7 Non-academic Skills Your Child Needs to Thrive in College

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7 Non-academic Skills Your Child Needs to Thrive in College

Every parent wants their child to succeed in college. But for them to thrive in college, they should not just have academic skills but non-academic ones as well. Here is a checklist of non-academic skills and attributes your children should have so they can survive (and even thrive) while in college.

1. Self-knowledge

An essential element of success in college is being able to identify and fully understand one’s own strengths and weaknesses.

According to college athletic recruiting consultants, your child must take some time to review their strengths, including creativity, work ethics, communication skills, and computer skills. Let them list down their weaknesses as well (like procrastination, poor time management and inattentiveness).

You’ll notice they can easily list down their strengths but may find it difficult to examine their weaknesses. Discuss their list with them, and emphasize to them that the key here is to maximize their strengths and to minimize or overcome their weaknesses. Together, you can create an action plan comprising realistic goals or objectives you can later go back to in order to see if they have improved.

2. Interpersonal Skills

Acting in an optimistic, tactful, outgoing, cooperative, and friendly manner is crucial to ensure success in college. When your child appears to enjoy working with other people and volunteer for leadership positions, their teachers and peers will notice and appreciate these qualities.

Let them know that when they appear to be unwilling to join group work activities, they may be misinterpreted as aloof, reserved, hostile, and uncooperative. So as much as possible, your child must learn how to work with other people openly and comfortably.

3. Analytical Skills

Your child must know how to connect their past learning experiences with the present. Moreover, they must use such experiences to help understand new material that will help them solve even the most challenging problems. 

The willingness to learn, think critically and analytically are important. Memorizing information should not be your child’s idea of studying. Instead, they should also know how to comprehend, analyze, synthesize, evaluate and apply information.

4. Commitment and Motivation

Your child should be motivated to learn. This way, they can effectively demonstrate their hard work and positive attitude in their class. They should also have the self-discipline and determination required to succeed.

Moreover, they must show initiative (go the extra mile) by doing things they may not have been instructed to do, or go beyond what their class requires. These include exceeding the required references in writing academic papers, and searching for readings that haven’t been assigned. Their commitment to excel in their classes must be reflected in their work ethic.

5. Enthusiasm

Your child must show enthusiasm in their classes by making thoughtful comments and asking relevant questions. They must also pursue pertinent information outside their classroom so they can better understand what their teachers are saying.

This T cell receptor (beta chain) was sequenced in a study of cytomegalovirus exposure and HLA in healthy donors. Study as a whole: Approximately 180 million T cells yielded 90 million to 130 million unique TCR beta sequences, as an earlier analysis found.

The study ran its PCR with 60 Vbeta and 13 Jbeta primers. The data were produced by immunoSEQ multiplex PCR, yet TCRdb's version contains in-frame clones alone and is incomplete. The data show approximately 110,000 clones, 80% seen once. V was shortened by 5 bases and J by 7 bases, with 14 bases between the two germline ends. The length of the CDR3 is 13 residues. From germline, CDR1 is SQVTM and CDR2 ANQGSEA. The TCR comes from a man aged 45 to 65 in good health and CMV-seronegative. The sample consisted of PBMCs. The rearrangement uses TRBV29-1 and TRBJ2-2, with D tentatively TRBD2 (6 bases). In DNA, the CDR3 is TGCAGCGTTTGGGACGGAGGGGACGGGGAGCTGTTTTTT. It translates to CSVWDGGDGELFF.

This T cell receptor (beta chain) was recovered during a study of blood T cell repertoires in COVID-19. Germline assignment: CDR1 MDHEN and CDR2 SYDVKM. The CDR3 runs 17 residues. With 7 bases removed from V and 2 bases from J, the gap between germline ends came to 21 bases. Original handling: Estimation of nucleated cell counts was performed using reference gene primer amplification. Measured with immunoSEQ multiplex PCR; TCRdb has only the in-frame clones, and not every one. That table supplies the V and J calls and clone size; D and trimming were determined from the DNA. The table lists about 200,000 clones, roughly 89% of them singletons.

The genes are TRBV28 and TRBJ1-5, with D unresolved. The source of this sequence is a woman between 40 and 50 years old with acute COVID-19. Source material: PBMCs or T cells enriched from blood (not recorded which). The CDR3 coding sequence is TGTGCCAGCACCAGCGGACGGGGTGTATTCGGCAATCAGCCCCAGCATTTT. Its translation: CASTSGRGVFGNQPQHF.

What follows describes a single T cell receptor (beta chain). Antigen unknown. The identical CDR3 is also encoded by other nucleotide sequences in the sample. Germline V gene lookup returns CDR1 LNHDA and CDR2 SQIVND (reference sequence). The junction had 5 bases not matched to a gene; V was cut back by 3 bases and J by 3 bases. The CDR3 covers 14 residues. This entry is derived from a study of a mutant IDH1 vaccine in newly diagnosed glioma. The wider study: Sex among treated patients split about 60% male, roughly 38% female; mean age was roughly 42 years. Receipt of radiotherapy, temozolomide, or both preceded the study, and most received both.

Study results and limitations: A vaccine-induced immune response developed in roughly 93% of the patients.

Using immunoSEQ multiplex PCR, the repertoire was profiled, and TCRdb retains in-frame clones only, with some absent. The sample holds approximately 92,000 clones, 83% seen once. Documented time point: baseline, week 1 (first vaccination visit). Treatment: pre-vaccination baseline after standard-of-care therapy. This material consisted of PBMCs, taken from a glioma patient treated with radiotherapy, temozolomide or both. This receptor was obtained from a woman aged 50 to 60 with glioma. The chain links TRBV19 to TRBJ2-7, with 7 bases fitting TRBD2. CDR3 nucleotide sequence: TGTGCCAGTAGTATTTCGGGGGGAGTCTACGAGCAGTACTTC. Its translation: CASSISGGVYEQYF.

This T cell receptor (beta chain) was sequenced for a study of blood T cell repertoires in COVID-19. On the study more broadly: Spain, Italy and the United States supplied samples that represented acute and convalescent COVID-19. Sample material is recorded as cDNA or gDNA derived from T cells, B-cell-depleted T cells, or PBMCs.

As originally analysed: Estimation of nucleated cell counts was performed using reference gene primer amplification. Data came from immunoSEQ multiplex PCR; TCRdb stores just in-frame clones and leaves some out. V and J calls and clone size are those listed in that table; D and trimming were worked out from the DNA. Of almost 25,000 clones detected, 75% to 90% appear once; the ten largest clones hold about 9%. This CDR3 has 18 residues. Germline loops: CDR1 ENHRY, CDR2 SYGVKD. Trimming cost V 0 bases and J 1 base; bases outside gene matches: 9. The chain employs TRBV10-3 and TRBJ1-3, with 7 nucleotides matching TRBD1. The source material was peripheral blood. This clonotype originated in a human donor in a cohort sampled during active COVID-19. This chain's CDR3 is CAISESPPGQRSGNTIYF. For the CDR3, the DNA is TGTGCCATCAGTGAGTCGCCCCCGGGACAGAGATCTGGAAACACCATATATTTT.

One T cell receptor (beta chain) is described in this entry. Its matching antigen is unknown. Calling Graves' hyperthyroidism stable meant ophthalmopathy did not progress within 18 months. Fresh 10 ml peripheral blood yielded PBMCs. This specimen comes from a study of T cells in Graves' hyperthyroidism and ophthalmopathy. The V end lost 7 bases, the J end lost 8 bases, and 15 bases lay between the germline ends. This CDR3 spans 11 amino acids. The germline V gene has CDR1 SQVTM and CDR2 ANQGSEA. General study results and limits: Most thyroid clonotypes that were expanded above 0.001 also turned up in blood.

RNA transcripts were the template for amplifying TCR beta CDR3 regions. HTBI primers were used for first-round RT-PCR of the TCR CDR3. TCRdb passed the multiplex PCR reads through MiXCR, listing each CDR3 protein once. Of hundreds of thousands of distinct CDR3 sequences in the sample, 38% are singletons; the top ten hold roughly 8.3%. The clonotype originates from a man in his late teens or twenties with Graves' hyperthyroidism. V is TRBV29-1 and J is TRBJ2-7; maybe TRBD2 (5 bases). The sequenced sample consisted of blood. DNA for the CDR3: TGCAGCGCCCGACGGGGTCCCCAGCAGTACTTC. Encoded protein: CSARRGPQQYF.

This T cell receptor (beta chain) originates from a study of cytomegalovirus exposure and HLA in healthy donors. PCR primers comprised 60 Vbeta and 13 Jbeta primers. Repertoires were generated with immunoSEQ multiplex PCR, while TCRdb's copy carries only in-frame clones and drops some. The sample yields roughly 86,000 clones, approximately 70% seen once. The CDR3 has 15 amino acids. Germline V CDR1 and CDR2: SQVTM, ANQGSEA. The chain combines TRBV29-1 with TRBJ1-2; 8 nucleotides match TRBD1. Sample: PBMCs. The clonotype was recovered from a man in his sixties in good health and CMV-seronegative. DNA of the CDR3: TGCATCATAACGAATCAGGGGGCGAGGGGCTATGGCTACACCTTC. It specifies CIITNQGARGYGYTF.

Cultivate in them the eagerness to acquire new skills, knowledge, and characteristics that will help them succeed not just in college but in life as well.

6. Time Management

One crucial skill needed to thrive in college is being able to manage time efficiently. They must have a system of monitoring all important dates and deadlines as well as for prioritizing their time.

They can use the traditional calendar/planner or an electronic gadget such as a smartphone for calendar management. Having a strong sense of time will give them the ability to determine if they can handle additional responsibilities or decline offers that can hurt their academic performance.

7. Balancing Work and Play

College is not all about getting good grades. It is also about making the smooth transformation from being a dependent teenager to a responsible adult, and creating new life experiences.

Instill in your children the value of hard work for them to strive for and achieve academic success. They should also know how to reward themselves for work they’ve done well. Integrating the college version of work-life balance into their lives should help them avoid the risk of burning themselves out by working too hard without any personal rewards.

Graduate school consultants emphasize the importance of seeking a balance between these two so they stay healthy mentally, emotionally and physically.

College is an opportunity for a student to have control over their life’s direction. It’s probably the first time your child gets to take charge of what classes to take, what to experience, and how much to study. By teaching and instilling in them these seven non-academic skills, they will be on their way to thriving in college, both academically and personally.


Author Bio 

Brian Giroux is an experienced college admissions advisor and co-founder of Capital College Consulting. Brian is a Professional Member of Independent Educational Consulting Association (IECA). Brian has worked with students from over 30 countries to help provide guidance through the US admissions process.

Brian’s experience includes 18+ years in education serving multiple roles as educator, athletic director, and college admissions consultant.

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